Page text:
i) Tone in both limbs is said to have been reduced. Therefore, the reflexes are also likely to be reduced as tone requires that the muscle spindle afferents, alpha and gamma motoneurones are all intact and the monosynaptic stretch reflex arc works well and the synaptic transmission is not under heavier inhibition. The fact that the limb reflexes are reduced indicates that at the acute stage, in any event, the involvement of upper motoneurones is not reduced. If anything, it would be increased. There is a possibility of limited spinal shock to explain this reduction in limb reflexes. There is also the possibility here that CSF flow to the cord was also compromised, leading to disruption of neuronal function, hence depression of limb reflexes ( See below for fuller explanation) (A question such as this gives you lots of opportunities to show your knowledge. Some facts may be in conflict and so it is important to show good command of the subject and whatever you do, take a sensible and sustainable position on such multifactorial, complex pathways) (3 marks)


ii) Why was the right side more affected than the left? (2mark)

ii) The right side was more affected than the left because it is the side with the Brown-Sequard disturbance. (2 mark)


i) What is your understanding of motor tone?

i) Motor tone is also known as muscle tone. When applied to limbs, It is defined as the resistance to passive limb movements (1 mark). Almost all skeletal muscles have a background resting level of activity from the CNS and this neuronal activity originates from gamma motoneurones whose activity is controlled by the central nervous system. In turn, this activity in gamma motoneurones brings about background muscle spindle activity, which in turn recruits alpha motoneurones into activity via the stretch reflex. Put simply, this whole pathway, therefore, prevents change in muscle length of the limb in question. Body posture is only possible through this notion of motor tone. Without it, we could not maintain posture. Instead we would collapse into a heap of muscle and bone tissues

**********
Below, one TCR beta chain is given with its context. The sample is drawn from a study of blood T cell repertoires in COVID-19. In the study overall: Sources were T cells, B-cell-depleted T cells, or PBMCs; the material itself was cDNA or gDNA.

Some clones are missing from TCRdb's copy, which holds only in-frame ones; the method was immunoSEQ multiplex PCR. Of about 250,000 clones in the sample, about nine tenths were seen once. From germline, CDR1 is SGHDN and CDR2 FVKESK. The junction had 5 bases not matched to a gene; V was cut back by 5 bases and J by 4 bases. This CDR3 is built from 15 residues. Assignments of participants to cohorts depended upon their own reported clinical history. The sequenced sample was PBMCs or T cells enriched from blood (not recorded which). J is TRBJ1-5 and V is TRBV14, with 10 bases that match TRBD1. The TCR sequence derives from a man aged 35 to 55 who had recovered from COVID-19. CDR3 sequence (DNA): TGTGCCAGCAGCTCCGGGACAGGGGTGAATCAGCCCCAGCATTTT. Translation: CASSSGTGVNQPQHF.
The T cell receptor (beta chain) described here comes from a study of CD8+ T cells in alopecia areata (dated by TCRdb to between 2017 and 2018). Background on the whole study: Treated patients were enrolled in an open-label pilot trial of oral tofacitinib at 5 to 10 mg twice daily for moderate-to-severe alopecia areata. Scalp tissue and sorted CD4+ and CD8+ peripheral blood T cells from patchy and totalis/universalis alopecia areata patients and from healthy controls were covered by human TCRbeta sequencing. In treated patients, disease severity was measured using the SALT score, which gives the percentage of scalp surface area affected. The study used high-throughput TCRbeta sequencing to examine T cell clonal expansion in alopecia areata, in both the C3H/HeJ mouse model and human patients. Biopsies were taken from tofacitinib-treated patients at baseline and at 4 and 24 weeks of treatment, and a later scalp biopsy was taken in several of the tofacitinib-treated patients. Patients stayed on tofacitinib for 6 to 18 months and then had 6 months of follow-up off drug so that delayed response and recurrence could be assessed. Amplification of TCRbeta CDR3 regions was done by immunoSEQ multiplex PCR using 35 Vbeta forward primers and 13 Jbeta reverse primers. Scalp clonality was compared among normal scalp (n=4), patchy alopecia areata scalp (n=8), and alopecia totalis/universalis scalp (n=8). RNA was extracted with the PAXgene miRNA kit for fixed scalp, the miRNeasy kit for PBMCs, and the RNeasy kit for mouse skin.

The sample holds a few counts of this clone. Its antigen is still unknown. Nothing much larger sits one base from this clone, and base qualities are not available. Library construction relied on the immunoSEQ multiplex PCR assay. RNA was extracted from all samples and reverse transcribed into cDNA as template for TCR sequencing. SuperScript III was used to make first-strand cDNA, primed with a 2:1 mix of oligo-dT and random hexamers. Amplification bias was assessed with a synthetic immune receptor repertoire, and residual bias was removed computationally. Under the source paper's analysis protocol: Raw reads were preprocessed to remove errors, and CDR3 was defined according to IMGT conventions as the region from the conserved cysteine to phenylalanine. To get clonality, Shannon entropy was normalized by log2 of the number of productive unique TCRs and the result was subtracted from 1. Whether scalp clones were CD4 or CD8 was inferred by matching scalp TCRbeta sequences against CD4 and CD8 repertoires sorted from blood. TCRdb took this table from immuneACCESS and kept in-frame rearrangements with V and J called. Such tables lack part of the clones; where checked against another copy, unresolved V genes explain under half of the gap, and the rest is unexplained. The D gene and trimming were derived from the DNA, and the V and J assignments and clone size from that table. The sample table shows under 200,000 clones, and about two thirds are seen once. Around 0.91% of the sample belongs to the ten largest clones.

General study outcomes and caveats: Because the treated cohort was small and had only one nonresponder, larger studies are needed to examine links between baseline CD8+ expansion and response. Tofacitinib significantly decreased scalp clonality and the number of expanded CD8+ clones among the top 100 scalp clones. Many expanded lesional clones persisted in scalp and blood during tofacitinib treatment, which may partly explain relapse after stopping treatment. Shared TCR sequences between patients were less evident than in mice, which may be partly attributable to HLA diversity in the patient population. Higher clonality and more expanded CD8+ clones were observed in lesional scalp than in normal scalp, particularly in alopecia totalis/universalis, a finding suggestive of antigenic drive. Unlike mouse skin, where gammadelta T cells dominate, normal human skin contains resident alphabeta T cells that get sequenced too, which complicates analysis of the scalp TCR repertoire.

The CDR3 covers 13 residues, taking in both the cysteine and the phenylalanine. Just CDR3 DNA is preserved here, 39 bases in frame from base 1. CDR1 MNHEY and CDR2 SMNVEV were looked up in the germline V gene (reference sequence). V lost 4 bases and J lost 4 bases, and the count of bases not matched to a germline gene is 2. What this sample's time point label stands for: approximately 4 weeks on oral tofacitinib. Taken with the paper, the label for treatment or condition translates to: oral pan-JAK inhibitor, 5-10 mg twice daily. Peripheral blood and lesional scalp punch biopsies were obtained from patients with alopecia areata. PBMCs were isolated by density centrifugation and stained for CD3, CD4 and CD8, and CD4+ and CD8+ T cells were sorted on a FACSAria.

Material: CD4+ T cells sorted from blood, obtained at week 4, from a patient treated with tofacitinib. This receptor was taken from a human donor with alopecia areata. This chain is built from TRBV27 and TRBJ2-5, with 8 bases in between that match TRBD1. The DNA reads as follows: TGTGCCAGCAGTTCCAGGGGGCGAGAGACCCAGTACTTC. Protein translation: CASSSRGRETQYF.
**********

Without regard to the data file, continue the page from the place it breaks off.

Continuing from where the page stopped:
ii) Name 4 neuronal elements that are important in the establishment of normal motor tone?

ii) Descending motor tracts (1 mark); gamma motoneurones (1 mark), muscle spindle afferents (1 mark) and alpha motoneurones (1 mark)


i) What diagnosis would you make of this man’s medical problem? (2 marks)

ii) If he was given appropriate treatment in reasonable time, what would be his long term prognosis? (1 mark) Explain your answer (1 mark)

He is likely to have suffered a blow to the vertebral column that did not result in stabbing of the spinal cord, this in turn resulted in a subdural haematoma in the spinal cord, that in turn led to compression of the spinal cord. Neurological symptoms given above must have been to compression injury to the cord. (2 marks)